The sit­u­a­tion in the drugs and phar­ma­ceu­ti­cals mar­ket is equally alarm­ing, if not more since sev­eral of the branded prod­ucts com­prise life-sav­ing drugs. Some of these drugs are not only spu­ri­ous or fake but also sub­stan­dard. Ac­cord­ing to re­ports, one in ev­ery seven In­dian drugs is sub­stan- dard. Even re­puted brands fail to meet qual­ity stan­dards. Ex­perts be­lieve that more lu­cra­tive rou­tinely pre­scribed drugs are at higher risk of fail­ing qual­ity stan­dards as study pub­lished in the De­cem­ber 2015 is­sue of Jour­nal of Ap­plied Phar­ma­ceu­ti­cal Sci­ence, con­cluded, af­ter test­ing 32 sam­ples of di­clofenac sodium, a pop­u­lar painkiller. An­other study, pub­lished last year in the In­ter­na­tional Jour­nal of Phar­macy and Phar­ma­ceu­ti­cal Sciences, eval­u­ated 46 sam­ples of amox­i­cillin tri­hy­drate, a fast-mov­ing an­tibi­otic, had a sim­i­lar view. “We found a sub­stan­dard medicine in­ci­dence of 15.62 per cent for di­clofenac sodium and 13.04 per cent for amox­i­cillin tri­hy­drate,” said Ahmed Nawaz Khan, study co-au­thor and as­sis­tant pro­fes­sor, Depart­ment of Phar­macy, Jaypee Univer­sity of In­for­ma­tion Tech­nol­ogy, Solan.

The Cen­tral Drug Stan­dard Con­trol Or­gan­i­sa­tion (CDSCO), the of­fi­cial reg­u­la­tory au­thor­ity, how­ever, thinks that only around 4.5 per cent of drugs in the mar­ket are sub­stan­dard. In­de­pen­dent stud­ies by re­searchers to­tally dis­agree. They say the size of sub­stan­dard medicines in the mar­ket could be well over 15 per cent. Ac­cord­ing to WHO, these data have se­ri­ous im­pli­ca­tions on health in a coun­try where 58.20 per cent of the to­tal health ex­pen­di­ture is an out-of­pocket cost bur­den on peo­ple. In In­dia, medicines alone ac­count for nearly 77 per cent of health spend­ing.

Un­for­tu­nately, the Depart­ment of Con­sumer Af­fairs and its in­ves­tiga­tive agen­cies seem to have lit­tle con­trol over the sit­u­a­tion. The ex­ist­ing Con­sumer Pro­tec­tion Act 1986 has be­come prac­ti­cally ob­so­lete. For the last three years, the gov­ern­ment is try­ing to re­place the act with a new one. The bill, aimed at strength­en­ing the con­sumer pro­tec­tion mech­a­nism, is ready for place­ment in Par­lia­ment by the min­is­ter, Ram Vi­las Paswan. It will en­force con­sumer rights and pro­vide a re­dres­sal mech­a­nism for com­plaints re­gard­ing de­fect in goods, in­clud­ing fake and sub­stan­dard prod­ucts, and de­fi­ciency in ser­vices. The main ob­jec­tive of the bill is to estab­lish a mech­a­nism for con­sumer pro­tec­tion.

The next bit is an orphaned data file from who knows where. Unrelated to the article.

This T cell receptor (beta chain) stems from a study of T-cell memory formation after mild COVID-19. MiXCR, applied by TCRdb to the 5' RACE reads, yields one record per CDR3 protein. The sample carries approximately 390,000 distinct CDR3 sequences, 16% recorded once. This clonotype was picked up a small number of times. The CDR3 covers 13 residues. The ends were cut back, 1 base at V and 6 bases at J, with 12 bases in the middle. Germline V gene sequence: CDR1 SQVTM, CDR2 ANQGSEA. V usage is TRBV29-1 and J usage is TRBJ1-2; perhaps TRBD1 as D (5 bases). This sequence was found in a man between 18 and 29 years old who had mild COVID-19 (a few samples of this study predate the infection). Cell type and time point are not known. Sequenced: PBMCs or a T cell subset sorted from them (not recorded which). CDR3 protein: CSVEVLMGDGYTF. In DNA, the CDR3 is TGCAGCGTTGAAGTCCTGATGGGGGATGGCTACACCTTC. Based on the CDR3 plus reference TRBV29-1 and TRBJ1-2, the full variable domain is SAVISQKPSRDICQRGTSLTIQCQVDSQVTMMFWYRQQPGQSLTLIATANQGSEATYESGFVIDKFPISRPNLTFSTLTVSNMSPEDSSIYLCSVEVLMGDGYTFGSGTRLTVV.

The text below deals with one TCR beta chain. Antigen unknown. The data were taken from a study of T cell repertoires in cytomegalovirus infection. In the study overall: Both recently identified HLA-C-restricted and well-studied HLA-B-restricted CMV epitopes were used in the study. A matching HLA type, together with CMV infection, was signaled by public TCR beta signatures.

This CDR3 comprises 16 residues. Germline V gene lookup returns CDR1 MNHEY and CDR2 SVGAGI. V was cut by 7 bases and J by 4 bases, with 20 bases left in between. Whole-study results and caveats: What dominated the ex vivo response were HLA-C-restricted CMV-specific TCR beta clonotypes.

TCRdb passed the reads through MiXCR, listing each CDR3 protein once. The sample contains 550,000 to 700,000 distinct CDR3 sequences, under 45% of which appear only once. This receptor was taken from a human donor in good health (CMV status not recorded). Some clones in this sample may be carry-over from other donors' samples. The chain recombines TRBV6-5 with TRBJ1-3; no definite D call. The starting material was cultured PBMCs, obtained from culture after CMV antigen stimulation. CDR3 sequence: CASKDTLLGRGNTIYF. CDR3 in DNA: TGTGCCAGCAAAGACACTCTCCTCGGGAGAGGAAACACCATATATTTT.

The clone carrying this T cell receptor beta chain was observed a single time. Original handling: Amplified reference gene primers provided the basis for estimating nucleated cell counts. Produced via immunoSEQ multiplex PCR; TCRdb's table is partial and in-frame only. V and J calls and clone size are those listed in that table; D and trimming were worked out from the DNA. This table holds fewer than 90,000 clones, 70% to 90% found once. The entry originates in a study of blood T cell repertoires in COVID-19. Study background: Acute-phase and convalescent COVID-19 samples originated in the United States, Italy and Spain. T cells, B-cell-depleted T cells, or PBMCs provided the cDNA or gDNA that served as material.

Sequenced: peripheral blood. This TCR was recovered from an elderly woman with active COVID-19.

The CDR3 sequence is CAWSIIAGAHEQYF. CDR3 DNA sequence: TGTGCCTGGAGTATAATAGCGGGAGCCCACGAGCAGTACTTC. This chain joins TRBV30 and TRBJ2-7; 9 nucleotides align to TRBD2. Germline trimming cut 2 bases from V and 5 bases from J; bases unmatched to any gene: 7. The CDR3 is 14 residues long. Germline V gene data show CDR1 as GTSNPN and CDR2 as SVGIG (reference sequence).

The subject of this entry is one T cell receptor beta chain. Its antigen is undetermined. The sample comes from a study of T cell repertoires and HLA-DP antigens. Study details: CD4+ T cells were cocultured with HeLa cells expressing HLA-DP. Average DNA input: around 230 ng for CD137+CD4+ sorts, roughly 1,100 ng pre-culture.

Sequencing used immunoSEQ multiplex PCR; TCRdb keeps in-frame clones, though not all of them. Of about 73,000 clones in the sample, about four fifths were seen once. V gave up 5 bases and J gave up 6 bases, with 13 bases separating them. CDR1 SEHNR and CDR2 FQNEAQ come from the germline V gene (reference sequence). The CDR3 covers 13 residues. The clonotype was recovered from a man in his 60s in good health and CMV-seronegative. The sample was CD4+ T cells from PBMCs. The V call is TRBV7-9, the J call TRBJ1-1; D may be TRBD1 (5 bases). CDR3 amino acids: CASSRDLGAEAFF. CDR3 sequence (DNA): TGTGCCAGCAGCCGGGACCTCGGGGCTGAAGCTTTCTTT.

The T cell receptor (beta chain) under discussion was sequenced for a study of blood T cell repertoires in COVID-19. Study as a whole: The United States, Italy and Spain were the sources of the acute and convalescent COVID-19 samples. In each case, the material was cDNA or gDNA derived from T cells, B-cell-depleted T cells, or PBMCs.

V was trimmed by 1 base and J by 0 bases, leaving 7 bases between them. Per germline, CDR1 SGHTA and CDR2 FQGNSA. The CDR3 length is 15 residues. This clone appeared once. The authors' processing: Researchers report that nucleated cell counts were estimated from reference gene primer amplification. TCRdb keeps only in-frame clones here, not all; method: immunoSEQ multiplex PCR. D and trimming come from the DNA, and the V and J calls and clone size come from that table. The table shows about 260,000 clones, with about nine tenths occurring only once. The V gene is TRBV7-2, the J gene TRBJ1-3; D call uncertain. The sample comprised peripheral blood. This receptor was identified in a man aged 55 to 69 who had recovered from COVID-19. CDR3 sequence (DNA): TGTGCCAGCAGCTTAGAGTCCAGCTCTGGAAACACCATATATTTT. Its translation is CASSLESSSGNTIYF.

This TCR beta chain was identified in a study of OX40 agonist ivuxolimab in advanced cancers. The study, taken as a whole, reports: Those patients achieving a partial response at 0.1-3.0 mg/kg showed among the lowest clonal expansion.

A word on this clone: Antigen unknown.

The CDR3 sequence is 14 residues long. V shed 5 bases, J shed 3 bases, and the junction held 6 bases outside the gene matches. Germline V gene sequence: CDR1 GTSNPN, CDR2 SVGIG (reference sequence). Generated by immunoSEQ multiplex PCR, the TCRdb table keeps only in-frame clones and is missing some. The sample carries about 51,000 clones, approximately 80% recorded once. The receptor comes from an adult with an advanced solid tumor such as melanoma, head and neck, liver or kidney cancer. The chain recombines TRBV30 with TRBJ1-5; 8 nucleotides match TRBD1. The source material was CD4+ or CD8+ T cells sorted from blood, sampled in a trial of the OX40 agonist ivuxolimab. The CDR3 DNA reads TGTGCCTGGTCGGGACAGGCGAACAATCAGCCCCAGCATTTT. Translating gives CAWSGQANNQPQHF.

It pro­poses to have Con­sumer Dis­pute Re­dres­sal Com­mis­sions at the district, state and na­tional lev­els. Also, it seeks to form a Con­sumer Pro­tec­tion Au­thor­ity to in­ves­ti­gate con­sumer com­plaints. How­ever, nei­ther the ma­jor pro­duc­ers nor dis­creet con­sumers are sure if the new act, when passed, will rad­i­cally change In­dia’s multi-bil­lion­dol­lar fake and un­safe con­sumer goods’ mar­ket. (The views ex­pressed are strictly per­sonal.)

The FMCG mar­ket has dra­mat­i­cally changed in the past two years, fol­low­ing vig­or­ous mar­ket­ing by man­u­fac­tur­ers of Ayurvedic prod­ucts. How­ever, the coun­ter­feit mar­ket is show­ing growth as law en­force­ment re­mains weak and fraud­sters freely make in­roads into the mar­ket

There is an ini­tia­tive un­der­way to estab­lish a mech­a­nism for con­sumer pro­tec­tion (Rep­re­sen­ta­tional Im­age)